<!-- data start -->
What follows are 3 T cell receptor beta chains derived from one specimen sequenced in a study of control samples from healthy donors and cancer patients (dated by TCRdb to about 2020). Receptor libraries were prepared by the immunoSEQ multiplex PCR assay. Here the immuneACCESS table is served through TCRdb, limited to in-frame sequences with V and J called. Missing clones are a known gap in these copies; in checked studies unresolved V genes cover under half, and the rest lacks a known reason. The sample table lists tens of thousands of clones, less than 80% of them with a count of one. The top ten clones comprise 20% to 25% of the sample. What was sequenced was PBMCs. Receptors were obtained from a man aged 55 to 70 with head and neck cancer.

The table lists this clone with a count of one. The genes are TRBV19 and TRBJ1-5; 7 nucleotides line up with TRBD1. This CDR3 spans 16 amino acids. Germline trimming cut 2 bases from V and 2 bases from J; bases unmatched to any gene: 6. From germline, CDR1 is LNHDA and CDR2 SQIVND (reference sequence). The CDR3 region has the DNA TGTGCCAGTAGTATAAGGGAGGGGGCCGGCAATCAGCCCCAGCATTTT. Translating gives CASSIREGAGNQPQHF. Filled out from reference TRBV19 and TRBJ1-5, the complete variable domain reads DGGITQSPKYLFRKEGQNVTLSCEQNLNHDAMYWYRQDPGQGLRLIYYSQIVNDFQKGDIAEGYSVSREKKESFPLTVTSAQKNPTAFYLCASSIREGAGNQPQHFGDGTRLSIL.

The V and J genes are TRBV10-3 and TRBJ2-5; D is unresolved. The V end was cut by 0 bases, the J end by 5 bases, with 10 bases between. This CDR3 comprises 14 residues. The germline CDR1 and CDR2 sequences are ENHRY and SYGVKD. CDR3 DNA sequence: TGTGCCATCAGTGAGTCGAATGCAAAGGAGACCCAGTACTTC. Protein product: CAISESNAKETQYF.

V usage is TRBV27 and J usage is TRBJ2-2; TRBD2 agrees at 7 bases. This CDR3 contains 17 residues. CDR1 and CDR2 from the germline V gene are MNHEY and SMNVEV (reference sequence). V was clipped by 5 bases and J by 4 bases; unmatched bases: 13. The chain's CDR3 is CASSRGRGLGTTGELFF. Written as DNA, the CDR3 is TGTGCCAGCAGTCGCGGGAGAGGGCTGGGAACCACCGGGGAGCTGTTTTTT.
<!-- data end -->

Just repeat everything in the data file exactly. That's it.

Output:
What follows are 3 T cell receptor beta chains derived from one specimen sequenced in a study of control samples from healthy donors and cancer patients (dated by TCRdb to about 2020). Receptor libraries were prepared by the immunoSEQ multiplex PCR assay. Here the immuneACCESS table is served through TCRdb, limited to in-frame sequences with V and J called. Missing clones are a known gap in these copies; in checked studies unresolved V genes cover under half, and the rest lacks a known reason. The sample table lists tens of thousands of clones, less than 80% of them with a count of one. The top ten clones comprise 20% to 25% of the sample. What was sequenced was PBMCs. Receptors were obtained from a man aged 55 to 70 with head and neck cancer.

The table lists this clone with a count of one. The genes are TRBV19 and TRBJ1-5; 7 nucleotides line up with TRBD1. This CDR3 spans 16 amino acids. Germline trimming cut 2 bases from V and 2 bases from J; bases unmatched to any gene: 6. From germline, CDR1 is LNHDA and CDR2 SQIVND (reference sequence). The CDR3 region has the DNA TGTGCCAGTAGTATAAGGGAGGGGGCCGGCAATCAGCCCCAGCATTTT. Translating gives CASSIREGAGNQPQHF. Filled out from reference TRBV19 and TRBJ1-5, the complete variable domain reads DGGITQSPKYLFRKEGQNVTLSCEQNLNHDAMYWYRQDPGQGLRLIYYSQIVNDFQKGDIAEGYSVSREKKESFPLTVTSAQKNPTAFYLCASSIREGAGNQPQHFGDGTRLSIL.

The V and J genes are TRBV10-3 and TRBJ2-5; D is unresolved. The V end was cut by 0 bases, the J end by 5 bases, with 10 bases between. This CDR3 comprises 14 residues. The germline CDR1 and CDR2 sequences are ENHRY and SYGVKD. CDR3 DNA sequence: TGTGCCATCAGTGAGTCGAATGCAAAGGAGACCCAGTACTTC. Protein product: CAISESNAKETQYF.

V usage is TRBV27 and J usage is TRBJ2-2; TRBD2 agrees at 7 bases. This CDR3 contains 17 residues. CDR1 and CDR2 from the germline V gene are MNHEY and SMNVEV (reference sequence). V was clipped by 5 bases and J by 4 bases; unmatched bases: 13. The chain's CDR3 is CASSRGRGLGTTGELFF. Written as DNA, the CDR3 is TGTGCCAGCAGTCGCGGGAGAGGGCTGGGAACCACCGGGGAGCTGTTTTTT.